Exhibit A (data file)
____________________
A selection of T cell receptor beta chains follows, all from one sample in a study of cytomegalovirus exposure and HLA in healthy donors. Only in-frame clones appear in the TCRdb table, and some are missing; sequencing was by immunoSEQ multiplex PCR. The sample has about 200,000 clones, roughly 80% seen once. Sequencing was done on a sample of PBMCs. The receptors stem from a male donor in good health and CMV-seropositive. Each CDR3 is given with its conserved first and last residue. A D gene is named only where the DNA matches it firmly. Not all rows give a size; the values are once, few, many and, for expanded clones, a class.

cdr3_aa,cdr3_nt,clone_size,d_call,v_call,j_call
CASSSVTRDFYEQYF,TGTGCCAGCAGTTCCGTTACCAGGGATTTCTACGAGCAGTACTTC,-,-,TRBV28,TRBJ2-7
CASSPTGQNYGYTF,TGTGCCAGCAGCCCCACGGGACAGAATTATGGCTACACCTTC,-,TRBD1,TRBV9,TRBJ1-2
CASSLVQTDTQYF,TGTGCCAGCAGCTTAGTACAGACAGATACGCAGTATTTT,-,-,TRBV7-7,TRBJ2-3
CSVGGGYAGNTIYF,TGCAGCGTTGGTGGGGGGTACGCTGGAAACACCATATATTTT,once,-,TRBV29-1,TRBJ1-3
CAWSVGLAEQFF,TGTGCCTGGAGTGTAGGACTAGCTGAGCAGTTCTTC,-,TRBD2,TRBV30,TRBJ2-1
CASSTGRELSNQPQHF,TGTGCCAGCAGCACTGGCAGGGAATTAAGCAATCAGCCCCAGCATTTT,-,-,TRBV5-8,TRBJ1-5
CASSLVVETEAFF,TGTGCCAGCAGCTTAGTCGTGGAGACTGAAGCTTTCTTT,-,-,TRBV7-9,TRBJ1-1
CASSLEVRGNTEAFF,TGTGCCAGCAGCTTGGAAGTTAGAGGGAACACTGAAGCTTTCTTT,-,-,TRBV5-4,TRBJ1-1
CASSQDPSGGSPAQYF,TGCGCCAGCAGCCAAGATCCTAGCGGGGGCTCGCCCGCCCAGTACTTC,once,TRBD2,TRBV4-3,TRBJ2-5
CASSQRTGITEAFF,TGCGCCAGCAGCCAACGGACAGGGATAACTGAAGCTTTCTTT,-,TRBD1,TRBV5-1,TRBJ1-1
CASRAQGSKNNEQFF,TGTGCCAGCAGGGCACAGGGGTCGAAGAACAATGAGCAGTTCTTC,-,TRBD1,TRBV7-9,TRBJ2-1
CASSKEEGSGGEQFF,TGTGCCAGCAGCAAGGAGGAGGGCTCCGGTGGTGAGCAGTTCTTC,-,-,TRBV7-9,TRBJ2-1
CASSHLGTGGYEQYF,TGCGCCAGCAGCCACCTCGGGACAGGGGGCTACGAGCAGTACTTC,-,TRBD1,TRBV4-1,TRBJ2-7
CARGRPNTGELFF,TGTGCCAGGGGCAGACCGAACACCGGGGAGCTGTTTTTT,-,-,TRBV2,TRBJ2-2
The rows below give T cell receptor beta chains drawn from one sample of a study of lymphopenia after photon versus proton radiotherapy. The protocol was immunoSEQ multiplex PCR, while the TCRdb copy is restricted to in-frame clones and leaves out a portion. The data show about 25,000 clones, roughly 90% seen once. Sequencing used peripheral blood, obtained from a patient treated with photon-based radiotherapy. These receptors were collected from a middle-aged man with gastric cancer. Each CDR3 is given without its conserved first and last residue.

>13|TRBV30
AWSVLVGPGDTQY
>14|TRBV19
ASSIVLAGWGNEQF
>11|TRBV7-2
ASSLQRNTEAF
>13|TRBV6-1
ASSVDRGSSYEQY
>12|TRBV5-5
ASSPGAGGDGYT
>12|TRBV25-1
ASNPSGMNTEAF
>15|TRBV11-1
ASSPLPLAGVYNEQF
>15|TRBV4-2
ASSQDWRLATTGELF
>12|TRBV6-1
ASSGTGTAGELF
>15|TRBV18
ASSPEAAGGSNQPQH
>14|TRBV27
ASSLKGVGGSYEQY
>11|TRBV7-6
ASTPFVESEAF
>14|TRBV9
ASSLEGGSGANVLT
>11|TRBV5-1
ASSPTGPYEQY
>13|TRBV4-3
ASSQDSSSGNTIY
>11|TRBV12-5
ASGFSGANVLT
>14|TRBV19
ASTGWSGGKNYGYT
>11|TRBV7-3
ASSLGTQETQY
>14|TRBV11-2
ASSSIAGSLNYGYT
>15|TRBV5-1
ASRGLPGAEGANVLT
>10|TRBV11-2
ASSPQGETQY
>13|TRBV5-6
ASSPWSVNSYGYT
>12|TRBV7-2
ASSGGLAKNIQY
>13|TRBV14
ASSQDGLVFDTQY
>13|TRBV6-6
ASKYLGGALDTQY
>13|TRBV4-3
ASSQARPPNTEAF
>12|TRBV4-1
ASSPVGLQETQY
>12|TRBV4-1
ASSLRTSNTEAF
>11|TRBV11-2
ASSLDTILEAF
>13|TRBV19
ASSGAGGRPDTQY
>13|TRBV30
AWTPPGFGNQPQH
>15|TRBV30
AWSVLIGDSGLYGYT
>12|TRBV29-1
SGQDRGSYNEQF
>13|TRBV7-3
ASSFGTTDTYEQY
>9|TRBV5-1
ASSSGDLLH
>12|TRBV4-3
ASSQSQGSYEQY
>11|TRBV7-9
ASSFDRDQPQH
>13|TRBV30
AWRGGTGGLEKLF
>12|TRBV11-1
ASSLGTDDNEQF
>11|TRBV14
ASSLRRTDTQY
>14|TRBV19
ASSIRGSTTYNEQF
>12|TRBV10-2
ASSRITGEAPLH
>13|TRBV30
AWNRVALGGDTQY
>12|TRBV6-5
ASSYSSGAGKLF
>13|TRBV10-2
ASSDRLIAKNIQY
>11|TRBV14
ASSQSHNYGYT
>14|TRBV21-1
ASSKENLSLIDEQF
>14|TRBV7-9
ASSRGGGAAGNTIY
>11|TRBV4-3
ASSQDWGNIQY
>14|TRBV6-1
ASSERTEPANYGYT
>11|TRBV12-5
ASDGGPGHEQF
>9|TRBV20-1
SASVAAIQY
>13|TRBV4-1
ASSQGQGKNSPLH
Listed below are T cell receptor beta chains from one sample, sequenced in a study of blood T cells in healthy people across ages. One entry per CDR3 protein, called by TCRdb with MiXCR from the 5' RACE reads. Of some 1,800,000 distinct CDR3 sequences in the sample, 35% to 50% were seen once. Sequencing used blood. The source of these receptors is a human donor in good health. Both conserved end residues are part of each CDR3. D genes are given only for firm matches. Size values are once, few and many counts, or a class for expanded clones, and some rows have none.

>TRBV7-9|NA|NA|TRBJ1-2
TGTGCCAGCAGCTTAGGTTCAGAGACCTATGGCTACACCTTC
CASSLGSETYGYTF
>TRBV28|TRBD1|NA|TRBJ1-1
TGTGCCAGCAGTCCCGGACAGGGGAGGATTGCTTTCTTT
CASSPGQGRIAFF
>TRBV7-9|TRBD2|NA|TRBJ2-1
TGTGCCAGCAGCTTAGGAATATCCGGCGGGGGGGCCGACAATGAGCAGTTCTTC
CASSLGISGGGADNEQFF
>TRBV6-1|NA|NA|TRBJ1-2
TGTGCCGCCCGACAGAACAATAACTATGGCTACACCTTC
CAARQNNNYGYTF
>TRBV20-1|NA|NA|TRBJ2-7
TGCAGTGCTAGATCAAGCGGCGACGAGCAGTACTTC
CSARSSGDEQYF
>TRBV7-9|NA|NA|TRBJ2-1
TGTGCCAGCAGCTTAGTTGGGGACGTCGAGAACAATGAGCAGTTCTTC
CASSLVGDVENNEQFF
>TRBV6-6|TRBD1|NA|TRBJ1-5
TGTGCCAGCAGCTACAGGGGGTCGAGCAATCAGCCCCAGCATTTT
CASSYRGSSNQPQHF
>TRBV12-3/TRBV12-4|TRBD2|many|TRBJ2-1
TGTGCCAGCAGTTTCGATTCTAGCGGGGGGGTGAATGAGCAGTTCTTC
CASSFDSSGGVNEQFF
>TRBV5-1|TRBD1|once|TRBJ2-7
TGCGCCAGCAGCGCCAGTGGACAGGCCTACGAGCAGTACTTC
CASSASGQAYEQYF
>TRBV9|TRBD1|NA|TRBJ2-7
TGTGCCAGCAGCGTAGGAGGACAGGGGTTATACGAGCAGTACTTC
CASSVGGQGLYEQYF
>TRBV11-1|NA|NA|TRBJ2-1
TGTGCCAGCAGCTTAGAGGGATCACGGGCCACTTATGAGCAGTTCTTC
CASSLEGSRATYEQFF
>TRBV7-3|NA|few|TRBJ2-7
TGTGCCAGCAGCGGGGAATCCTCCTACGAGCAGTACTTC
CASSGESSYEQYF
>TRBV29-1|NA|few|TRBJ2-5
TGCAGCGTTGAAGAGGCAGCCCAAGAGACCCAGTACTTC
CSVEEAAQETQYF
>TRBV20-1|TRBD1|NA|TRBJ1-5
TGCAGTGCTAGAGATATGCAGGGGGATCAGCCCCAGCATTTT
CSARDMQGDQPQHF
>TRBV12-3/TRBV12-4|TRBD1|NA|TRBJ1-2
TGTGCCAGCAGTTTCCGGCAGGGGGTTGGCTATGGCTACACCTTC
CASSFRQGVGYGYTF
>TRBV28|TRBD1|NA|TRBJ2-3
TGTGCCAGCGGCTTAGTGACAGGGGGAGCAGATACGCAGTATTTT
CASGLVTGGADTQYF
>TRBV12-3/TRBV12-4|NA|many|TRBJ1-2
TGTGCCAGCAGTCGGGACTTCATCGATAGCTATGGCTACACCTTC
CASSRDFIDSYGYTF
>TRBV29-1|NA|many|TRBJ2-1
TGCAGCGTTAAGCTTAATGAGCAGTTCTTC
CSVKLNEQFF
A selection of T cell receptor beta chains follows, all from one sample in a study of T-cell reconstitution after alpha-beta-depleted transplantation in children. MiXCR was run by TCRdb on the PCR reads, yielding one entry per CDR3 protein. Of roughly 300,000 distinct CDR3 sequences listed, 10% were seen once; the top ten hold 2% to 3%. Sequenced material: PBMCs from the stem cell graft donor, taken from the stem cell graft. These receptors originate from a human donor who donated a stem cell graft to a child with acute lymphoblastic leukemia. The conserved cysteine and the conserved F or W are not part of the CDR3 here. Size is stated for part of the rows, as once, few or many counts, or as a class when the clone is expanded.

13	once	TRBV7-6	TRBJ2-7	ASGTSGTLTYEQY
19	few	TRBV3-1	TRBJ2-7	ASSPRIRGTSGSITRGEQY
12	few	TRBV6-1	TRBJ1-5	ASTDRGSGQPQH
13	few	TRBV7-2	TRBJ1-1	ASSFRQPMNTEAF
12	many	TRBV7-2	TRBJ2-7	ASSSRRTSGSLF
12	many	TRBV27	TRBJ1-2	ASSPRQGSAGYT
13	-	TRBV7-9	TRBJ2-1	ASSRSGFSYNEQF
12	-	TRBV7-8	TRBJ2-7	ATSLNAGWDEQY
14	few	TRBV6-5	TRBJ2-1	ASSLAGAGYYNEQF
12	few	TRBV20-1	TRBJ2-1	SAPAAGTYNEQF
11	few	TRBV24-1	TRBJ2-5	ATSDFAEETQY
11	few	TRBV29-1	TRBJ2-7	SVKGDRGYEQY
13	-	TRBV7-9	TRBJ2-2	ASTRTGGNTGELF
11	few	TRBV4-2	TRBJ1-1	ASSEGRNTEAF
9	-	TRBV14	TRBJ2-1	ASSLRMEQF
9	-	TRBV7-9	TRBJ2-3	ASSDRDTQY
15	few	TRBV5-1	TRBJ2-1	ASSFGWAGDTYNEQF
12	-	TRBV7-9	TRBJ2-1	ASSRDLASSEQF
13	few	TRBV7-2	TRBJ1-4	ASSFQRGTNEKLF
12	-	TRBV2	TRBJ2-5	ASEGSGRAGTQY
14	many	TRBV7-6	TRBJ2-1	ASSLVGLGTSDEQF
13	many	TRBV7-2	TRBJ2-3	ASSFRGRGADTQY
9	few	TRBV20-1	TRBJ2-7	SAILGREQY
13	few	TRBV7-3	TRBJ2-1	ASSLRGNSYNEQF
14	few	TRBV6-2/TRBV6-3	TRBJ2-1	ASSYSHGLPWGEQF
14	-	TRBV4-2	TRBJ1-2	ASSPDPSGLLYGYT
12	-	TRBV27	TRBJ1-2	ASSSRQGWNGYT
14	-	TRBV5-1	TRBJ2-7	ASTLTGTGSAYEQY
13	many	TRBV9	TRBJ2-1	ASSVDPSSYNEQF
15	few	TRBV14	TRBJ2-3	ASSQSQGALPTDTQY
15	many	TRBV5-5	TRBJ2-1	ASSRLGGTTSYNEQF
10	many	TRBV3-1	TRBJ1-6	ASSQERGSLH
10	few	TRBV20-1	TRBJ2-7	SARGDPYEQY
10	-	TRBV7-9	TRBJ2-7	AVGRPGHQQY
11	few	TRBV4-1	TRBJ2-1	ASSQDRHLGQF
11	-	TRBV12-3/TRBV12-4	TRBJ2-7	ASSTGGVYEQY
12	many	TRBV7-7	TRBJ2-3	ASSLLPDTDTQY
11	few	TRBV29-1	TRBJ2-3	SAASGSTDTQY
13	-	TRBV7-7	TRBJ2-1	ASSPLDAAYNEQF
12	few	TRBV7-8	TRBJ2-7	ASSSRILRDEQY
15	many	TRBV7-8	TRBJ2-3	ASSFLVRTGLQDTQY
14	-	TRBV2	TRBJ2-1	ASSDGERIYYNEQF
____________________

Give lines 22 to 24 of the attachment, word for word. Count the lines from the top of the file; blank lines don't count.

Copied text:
>11|TRBV7-2
ASSLQRNTEAF
>13|TRBV6-1